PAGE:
Internships and Research
Are you interested in interning in a national park for a summer or conducting research on park lands? The National Park Service engages young scholars to help us tackle research and education projects to look at the effects of climate change. Established in 2010, the George Melendez Wright Climate Change Internship and Fellowship Program is designed to harness the energy and creativity of college and university undergraduate and graduate students and put them to work alongside national park managers, scientists, and educators. The internship and fellowship programs are sponsored by the NPS Climate Change Response Program in cooperation with the University of Washington. For more information, or to apply for one of these outstanding opportunities, please visit UW student resources.
The George Melendez Wright programs are named in honor of an early-20th century NPS biologist whose contribution in elevating the role of science in the National Park Service is unparalleled. In 1929, as a park naturalist, Wright spearheaded the first wildlife survey ever conducted in the National Park Service, which aimed to determine original and current wildlife conditions, identify causes of adverse changes, and recommend actions that would restore park wildlife to its original status. The findings in this landmark survey helped formulate the first wildlife-management policies and instituted science as a vital ingredient in park management decisions. These internship and fellowship programs recognize and memorialize Wright's commitment to science-based decision making and embrace his philosophy of protected area management that promotes ecosystem health and resilience.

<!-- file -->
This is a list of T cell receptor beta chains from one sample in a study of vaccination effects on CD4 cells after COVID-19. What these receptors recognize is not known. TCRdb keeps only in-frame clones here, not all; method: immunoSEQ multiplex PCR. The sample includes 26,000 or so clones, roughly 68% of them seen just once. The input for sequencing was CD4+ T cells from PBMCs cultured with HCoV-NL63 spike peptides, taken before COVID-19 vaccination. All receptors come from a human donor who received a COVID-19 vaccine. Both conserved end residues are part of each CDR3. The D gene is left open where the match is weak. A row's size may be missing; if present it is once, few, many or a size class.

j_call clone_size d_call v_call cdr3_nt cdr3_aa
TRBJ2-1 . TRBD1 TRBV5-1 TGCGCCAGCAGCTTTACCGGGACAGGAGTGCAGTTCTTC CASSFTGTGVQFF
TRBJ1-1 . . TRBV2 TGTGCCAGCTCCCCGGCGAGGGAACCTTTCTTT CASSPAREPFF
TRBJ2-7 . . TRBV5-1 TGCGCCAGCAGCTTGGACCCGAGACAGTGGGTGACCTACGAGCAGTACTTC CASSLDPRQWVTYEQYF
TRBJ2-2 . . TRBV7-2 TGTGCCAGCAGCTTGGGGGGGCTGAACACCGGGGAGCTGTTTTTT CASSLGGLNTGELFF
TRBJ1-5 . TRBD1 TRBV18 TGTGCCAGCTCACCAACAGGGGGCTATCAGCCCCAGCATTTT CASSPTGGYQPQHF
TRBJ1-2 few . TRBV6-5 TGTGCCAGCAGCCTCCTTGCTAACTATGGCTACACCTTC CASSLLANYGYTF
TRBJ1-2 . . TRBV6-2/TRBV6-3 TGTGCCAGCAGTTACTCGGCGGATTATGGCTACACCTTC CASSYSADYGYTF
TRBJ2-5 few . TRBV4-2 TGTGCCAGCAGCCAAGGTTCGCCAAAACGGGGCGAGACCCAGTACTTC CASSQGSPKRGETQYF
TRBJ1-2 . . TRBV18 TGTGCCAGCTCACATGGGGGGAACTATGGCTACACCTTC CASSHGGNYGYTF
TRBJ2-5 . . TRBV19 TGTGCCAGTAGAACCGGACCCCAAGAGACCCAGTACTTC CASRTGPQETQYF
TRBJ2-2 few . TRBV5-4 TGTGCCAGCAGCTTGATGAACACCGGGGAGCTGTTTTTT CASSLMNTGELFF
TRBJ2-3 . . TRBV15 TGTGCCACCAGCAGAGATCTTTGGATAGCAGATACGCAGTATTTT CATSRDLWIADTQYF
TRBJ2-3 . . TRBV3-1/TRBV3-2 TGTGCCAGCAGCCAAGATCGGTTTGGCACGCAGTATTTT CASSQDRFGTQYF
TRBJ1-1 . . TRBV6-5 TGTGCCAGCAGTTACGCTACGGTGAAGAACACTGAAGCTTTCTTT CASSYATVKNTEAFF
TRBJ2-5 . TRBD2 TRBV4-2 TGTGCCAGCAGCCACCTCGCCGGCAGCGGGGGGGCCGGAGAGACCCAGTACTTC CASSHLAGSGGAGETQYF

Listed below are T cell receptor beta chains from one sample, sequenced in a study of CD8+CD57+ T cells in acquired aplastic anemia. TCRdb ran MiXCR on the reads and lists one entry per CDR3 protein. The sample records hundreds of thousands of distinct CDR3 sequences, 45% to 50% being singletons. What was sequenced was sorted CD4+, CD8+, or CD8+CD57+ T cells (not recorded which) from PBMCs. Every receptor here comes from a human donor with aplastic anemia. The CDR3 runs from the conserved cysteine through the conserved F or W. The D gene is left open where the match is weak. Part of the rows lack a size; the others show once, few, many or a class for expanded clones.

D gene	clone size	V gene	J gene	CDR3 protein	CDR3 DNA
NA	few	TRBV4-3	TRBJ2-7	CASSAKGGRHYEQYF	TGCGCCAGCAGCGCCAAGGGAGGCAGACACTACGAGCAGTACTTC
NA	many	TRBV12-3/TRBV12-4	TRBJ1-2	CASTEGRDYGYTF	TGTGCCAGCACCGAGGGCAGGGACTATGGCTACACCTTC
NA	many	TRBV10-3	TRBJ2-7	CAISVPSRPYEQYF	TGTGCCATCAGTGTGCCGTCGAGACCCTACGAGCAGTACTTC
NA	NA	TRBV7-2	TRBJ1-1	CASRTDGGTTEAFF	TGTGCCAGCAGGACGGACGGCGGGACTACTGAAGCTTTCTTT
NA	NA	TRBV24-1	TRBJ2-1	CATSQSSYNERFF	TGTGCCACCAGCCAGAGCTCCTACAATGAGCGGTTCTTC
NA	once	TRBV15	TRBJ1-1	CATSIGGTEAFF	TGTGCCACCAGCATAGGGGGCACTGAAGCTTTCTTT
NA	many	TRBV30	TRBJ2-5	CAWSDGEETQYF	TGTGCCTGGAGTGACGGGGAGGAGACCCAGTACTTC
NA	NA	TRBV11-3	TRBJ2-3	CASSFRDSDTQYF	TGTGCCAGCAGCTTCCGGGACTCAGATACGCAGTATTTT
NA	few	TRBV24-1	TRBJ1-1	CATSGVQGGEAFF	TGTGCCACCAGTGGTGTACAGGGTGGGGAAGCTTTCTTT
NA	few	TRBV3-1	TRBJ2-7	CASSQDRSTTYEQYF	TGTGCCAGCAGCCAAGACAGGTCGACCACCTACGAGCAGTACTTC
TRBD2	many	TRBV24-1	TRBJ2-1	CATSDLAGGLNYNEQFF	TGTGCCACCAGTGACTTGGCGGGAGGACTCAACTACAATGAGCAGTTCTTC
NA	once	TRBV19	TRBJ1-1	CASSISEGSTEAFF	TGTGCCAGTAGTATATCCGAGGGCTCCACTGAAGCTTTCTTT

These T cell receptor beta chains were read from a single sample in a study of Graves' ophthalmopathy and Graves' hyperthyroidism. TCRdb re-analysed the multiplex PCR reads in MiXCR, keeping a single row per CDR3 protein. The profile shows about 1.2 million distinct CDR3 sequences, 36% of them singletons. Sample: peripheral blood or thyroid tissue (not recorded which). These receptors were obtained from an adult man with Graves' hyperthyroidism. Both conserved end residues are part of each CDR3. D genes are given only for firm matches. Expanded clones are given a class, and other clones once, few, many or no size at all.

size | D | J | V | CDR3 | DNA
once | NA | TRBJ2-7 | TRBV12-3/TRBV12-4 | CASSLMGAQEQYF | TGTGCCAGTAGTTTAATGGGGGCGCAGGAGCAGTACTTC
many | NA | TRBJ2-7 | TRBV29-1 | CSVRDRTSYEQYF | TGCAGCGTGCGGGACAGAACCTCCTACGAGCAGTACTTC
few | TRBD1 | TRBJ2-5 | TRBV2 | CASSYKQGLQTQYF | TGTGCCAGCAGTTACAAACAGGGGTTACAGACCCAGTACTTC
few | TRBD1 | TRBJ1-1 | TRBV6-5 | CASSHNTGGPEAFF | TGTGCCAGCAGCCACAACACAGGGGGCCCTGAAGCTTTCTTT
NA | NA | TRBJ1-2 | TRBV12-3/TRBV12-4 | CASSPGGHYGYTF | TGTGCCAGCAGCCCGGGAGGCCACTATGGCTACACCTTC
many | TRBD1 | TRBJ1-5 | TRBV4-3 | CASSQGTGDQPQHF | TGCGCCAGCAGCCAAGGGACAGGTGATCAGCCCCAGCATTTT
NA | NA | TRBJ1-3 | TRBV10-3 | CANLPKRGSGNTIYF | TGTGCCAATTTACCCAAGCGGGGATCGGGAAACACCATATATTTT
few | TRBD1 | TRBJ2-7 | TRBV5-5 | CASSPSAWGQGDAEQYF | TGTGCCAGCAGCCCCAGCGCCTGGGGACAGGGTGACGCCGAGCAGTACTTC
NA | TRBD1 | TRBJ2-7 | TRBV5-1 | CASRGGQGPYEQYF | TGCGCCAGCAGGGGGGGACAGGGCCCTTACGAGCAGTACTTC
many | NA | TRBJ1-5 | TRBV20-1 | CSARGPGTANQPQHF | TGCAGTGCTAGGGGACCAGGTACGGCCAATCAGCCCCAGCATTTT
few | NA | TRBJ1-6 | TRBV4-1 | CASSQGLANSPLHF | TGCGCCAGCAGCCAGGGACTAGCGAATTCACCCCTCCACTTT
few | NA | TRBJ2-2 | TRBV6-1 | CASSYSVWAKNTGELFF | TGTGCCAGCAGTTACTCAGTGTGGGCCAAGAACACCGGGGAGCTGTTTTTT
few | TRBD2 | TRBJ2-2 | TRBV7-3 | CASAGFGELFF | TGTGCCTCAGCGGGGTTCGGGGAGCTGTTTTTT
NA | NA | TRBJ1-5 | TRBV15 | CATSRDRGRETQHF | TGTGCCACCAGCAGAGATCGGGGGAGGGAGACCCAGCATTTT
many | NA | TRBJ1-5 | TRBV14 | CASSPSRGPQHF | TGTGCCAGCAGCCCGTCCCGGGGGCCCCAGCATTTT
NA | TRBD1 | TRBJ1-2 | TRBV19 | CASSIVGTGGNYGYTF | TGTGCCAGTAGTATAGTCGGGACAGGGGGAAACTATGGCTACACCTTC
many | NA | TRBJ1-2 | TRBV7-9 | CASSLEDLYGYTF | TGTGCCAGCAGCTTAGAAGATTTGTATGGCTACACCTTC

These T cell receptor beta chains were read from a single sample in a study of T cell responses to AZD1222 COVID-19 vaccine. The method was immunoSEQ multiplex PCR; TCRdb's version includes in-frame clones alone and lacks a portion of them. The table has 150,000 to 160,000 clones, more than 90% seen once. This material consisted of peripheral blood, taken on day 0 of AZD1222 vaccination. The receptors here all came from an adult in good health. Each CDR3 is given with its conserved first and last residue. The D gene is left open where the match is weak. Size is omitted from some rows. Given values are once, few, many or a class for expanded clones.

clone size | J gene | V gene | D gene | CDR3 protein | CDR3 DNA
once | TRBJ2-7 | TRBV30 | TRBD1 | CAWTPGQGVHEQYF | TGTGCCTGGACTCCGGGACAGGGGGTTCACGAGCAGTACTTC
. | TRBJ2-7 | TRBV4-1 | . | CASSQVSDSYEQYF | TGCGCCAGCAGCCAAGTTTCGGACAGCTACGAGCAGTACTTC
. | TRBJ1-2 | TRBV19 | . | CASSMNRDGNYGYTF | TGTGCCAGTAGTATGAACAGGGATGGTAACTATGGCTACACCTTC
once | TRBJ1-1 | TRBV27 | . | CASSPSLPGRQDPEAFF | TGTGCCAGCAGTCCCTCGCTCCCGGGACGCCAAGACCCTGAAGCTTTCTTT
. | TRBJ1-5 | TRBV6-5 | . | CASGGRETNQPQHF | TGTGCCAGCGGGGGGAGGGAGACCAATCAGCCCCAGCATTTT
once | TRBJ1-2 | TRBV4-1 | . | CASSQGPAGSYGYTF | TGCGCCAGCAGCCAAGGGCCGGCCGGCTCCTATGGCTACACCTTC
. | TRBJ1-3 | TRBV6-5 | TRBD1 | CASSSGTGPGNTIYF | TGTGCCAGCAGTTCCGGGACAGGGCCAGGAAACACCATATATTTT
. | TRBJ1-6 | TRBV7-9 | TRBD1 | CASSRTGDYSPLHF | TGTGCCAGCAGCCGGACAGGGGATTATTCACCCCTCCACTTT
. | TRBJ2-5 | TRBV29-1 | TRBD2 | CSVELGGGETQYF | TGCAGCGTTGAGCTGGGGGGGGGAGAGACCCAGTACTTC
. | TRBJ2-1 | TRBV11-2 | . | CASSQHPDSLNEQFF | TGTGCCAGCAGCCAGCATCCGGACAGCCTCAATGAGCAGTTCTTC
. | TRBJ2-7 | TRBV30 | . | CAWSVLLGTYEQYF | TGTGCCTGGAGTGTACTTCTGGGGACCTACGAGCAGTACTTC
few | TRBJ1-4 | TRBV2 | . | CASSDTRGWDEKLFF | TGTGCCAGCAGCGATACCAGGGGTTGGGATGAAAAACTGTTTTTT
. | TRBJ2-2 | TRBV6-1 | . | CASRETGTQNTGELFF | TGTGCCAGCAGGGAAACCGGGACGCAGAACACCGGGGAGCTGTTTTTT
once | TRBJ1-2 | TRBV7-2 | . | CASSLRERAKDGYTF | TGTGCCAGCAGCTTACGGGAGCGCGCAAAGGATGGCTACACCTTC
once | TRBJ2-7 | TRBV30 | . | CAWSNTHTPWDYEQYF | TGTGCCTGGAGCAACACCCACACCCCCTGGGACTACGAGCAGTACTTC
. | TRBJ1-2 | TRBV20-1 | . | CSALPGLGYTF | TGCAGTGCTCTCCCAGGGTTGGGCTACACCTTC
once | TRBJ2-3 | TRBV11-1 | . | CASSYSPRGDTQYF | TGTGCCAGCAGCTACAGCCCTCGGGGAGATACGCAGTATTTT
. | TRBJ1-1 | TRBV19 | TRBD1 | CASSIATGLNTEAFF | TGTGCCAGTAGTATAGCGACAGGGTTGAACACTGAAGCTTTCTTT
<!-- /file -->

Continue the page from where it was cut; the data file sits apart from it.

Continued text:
A list of past recipients of the George Melendez Wright program is available:
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The goals of the fellowship program are to support new and innovative research on climate change impacts to protected areas and to increase the use of scientific knowledge toward resource policy and management decisions in parks. Read more
The internship program provides undergraduate and beginning graduate students a chance to work among national park staff and partners to help find solutions to the unique challenges of climate change. Read more